August 28, 2018: Sitting on the concrete bleachers overlooking Sheerr Pool in Pottruck, I was more nervous than I wanted to admit to myself. I was a freshman surrounded by about 40 other strangers, many of whom were pulling swim caps and goggles out of their bags and chatting with friends they hadn’t seen all summer. I introduced myself to the people around me, whose quiet demeanors suggested that they were freshmen, too. As always when I meet new people, I was more focused on making sure the words coming out of my mouth were coherent than on actually learning names. I remembered maybe one person, but I figured it was a problem for later. Practice got underway, and all the newbies and I were split into two groups: the swimming group and the “dryland” group. I headed down onto the pool deck and over to lane four, unaware that I just made one of the best decisions of college. And yes, I am referring to both the fact that I joined Penn Club Swim and that I decided on lane four (to my fellow lane four swimmers: I am forever loyal).
When I started at Penn, I knew that I wanted to be part of a club sport. I am by no means an extraordinary athlete, but I had been swimming since I was eight and wasn’t ready to give up the sport just yet. In high school, I loved the camaraderie on my swim team and wanted to experience something similar in college. Not to mention, the exercise from doing a club sport seemed appealing in the face of the “freshman fifteen.” As I made my way around the many tables on Franklin Field one afternoon during NSO, I gravitated toward the energetic group of people jumping up and down at the club swim table. I picked up a flyer with some info about practice and the upcoming barbecue. “Come get wet with us!” it read at the top, and well, I just had to go see what PCS was all about.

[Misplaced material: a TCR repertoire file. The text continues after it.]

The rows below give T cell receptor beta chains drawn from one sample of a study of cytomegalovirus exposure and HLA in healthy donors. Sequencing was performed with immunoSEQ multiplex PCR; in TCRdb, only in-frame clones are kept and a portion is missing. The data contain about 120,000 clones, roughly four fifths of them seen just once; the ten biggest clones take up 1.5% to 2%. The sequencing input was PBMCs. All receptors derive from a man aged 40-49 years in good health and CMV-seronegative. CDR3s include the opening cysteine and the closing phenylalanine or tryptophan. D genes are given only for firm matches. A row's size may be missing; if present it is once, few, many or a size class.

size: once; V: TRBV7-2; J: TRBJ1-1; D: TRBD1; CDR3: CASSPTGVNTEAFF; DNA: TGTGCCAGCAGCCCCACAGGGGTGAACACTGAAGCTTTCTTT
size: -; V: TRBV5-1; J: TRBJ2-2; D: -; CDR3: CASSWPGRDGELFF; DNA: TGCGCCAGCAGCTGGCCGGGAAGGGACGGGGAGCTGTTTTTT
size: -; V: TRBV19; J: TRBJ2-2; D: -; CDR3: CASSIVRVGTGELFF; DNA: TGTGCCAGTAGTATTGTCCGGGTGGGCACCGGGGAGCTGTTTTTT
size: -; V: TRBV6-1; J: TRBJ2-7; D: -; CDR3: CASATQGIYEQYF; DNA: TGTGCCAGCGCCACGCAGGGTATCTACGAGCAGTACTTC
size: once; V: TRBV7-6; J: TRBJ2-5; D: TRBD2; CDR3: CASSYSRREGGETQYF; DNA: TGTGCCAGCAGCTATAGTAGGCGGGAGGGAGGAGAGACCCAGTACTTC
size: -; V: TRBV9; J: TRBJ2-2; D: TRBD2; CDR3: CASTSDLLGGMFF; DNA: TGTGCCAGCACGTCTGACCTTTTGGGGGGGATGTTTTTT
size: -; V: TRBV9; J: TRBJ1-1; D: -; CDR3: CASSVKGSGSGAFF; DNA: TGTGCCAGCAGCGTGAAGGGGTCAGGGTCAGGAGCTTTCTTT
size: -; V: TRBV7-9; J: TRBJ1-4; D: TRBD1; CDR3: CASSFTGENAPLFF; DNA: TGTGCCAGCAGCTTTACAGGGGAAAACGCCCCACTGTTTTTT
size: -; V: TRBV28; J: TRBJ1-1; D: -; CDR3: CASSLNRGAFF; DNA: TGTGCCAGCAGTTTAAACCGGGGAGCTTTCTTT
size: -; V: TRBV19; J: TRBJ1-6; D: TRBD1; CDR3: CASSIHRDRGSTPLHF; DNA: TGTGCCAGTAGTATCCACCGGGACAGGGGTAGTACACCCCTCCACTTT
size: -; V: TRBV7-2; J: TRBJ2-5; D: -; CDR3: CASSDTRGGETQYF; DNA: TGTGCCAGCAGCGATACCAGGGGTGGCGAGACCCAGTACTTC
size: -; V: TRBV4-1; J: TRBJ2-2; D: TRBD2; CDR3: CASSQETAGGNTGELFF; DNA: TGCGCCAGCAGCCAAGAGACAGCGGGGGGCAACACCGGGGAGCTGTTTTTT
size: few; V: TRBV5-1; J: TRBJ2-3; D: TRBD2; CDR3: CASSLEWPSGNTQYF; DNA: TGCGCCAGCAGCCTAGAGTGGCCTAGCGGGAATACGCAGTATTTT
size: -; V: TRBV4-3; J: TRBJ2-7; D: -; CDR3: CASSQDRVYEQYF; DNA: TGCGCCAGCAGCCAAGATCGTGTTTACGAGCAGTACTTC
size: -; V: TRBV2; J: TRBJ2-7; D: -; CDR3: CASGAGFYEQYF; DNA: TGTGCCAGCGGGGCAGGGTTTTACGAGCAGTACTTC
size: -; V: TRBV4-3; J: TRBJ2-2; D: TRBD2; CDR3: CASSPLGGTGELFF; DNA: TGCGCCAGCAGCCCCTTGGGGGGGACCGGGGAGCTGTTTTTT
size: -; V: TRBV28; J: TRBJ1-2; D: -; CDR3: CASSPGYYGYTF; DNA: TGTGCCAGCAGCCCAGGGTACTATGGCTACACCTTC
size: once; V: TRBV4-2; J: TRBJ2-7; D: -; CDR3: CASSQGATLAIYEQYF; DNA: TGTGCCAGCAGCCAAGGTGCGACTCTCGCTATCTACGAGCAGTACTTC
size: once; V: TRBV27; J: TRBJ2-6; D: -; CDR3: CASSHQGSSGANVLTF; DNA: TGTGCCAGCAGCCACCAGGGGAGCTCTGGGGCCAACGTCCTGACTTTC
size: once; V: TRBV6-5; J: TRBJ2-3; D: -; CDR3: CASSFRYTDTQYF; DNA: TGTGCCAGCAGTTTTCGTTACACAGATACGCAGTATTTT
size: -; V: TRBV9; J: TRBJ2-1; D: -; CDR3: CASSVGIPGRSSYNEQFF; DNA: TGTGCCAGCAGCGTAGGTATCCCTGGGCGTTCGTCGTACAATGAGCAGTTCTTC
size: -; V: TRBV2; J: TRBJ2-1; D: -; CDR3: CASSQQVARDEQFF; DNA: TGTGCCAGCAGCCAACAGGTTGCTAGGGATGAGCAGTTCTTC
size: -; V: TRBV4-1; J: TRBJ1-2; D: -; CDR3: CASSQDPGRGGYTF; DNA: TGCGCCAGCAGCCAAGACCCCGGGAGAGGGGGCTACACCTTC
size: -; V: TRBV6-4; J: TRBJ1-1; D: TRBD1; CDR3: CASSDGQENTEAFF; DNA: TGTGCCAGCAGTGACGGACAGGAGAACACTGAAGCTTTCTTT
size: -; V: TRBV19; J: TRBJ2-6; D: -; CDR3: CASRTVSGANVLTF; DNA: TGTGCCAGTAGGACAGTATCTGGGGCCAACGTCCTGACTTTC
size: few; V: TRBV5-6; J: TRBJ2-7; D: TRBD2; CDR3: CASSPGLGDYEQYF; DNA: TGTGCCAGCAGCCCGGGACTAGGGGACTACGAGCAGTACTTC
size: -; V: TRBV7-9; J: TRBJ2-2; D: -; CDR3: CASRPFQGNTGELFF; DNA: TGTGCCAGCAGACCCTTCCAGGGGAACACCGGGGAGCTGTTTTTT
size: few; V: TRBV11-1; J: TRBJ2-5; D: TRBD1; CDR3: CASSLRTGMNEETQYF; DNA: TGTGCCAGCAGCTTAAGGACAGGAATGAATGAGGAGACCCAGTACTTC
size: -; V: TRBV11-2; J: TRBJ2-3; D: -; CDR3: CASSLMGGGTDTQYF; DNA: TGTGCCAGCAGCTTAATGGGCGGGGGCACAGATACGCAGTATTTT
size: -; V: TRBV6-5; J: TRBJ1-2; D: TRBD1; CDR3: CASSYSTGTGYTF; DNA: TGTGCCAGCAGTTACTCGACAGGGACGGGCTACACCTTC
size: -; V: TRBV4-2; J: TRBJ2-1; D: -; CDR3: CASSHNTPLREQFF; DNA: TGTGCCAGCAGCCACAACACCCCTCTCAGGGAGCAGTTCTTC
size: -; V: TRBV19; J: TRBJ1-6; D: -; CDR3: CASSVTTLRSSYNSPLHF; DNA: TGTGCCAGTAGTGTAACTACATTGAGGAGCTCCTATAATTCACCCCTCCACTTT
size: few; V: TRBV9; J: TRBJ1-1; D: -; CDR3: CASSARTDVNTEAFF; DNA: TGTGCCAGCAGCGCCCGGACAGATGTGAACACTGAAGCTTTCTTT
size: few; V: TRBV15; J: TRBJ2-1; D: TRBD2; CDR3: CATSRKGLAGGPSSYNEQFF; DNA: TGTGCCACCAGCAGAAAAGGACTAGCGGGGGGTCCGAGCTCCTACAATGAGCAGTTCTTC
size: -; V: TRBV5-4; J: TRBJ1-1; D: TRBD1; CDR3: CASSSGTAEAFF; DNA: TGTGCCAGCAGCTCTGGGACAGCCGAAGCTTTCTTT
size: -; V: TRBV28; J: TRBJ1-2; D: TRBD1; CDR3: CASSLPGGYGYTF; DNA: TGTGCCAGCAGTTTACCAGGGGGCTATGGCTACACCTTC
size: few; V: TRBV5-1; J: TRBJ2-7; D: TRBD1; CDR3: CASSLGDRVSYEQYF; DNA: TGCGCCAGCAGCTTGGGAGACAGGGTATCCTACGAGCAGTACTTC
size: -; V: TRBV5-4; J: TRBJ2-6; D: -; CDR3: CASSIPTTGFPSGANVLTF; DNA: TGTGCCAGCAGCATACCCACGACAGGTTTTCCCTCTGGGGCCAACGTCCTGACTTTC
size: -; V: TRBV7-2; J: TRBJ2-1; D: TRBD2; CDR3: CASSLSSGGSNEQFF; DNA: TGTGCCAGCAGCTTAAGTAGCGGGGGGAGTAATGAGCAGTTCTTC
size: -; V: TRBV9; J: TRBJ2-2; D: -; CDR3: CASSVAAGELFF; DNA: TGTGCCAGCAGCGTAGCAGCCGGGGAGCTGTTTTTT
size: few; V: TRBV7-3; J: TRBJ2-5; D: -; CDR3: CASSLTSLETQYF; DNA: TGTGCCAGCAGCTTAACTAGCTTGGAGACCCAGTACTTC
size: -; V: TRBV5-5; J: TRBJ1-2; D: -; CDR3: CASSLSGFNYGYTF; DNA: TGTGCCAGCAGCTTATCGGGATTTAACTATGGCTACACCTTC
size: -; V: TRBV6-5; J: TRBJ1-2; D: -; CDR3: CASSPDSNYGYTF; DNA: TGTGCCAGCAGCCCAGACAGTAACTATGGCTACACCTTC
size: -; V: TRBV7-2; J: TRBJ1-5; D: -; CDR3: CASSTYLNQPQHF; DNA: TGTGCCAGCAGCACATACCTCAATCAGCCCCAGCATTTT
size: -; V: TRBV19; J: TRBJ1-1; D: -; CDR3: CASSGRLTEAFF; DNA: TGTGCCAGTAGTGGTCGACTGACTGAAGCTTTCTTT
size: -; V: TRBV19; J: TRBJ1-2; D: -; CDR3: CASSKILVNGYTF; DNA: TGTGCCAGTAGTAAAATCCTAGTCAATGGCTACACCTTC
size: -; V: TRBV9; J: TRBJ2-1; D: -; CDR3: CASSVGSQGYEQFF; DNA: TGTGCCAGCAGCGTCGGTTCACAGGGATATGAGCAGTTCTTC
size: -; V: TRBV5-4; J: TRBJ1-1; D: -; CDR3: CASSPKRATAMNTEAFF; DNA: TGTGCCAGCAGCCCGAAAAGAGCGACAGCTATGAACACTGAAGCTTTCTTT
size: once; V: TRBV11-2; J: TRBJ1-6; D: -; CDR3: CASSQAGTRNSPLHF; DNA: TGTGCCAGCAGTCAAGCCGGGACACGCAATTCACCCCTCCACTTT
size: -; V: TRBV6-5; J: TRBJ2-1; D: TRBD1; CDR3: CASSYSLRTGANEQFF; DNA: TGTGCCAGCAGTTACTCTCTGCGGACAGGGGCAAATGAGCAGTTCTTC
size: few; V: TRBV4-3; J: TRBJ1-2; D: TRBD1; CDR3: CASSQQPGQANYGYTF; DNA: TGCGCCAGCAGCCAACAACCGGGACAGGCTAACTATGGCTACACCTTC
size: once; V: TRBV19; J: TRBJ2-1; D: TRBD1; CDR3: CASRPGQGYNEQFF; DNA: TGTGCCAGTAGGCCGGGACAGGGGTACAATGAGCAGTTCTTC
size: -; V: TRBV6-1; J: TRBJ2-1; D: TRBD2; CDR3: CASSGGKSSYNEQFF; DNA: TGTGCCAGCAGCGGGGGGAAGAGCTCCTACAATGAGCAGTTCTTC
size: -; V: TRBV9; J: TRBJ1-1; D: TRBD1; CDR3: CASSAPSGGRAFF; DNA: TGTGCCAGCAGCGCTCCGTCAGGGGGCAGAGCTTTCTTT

From the first practice trying to remember everyone’s name, to the welcome–back barbecue where I took a shot out of a pull buoy, I realized I had made a life–changing decision by joining PCS. There was something about being with the team, this contagious happy energy of sorts, that immediately spread to me when I was around them. So, as the fall semester picked up, I eagerly looked forward to practice, using it as a break from my writing sem and Math 104 homework. Although, the 9:15 p.m. practice start time on Tuesday was a bit late for the old lady in me. I quickly got to know everyone through “set 1.5” where we all introduced ourselves, saying where we’re from and answering a question of the day (and yes, we do this every practice). Soon enough, I was considering PCS my family, and Sheerr Pool my home.
I could never have imagined that a month into my freshman year I would have already made some of my best friends in college. The rest of the fall semester went perfectly, and I can attribute much of that to PCS. I had truly hit the jackpot: a group of people who were welcoming, driven, down–to–earth, fun, and definitely a little crazy. With them, I could break out of my shell and be myself—dancing and singing like a lunatic at our meets and social events.
Now, this semester as a sophomore hasn’t been the easiest. But what I’ve realized is that PCS is my constant. It’s the group of people I go to when I’m down, because I know that I’ll end up with a smile on my face. I know it sounds dramatic, but I truly couldn’t imagine what Penn would be like if I hadn’t joined Club Swim. We’re a hodgepodge of people of different ages, from different backgrounds, yet we all support one another—whether it’s swimming–related or not. Yes, the exercise is nice (though whether it kept off the freshman fifteen is questionable). But it’s the people—my best friends and role models—who make me so happy that I picked up that flyer last year and decided to give PCS a try.
The list of reasons as to why I love club swim and am so grateful for it could go on and on, so I’ll end with a chant that may be the cheesiest, yet most telling reason as to why I'll always be thankful for joining club swim:
“There are tall ships
And small ships
And ships that sail the sea
But the best ships
So here’s to you and me.”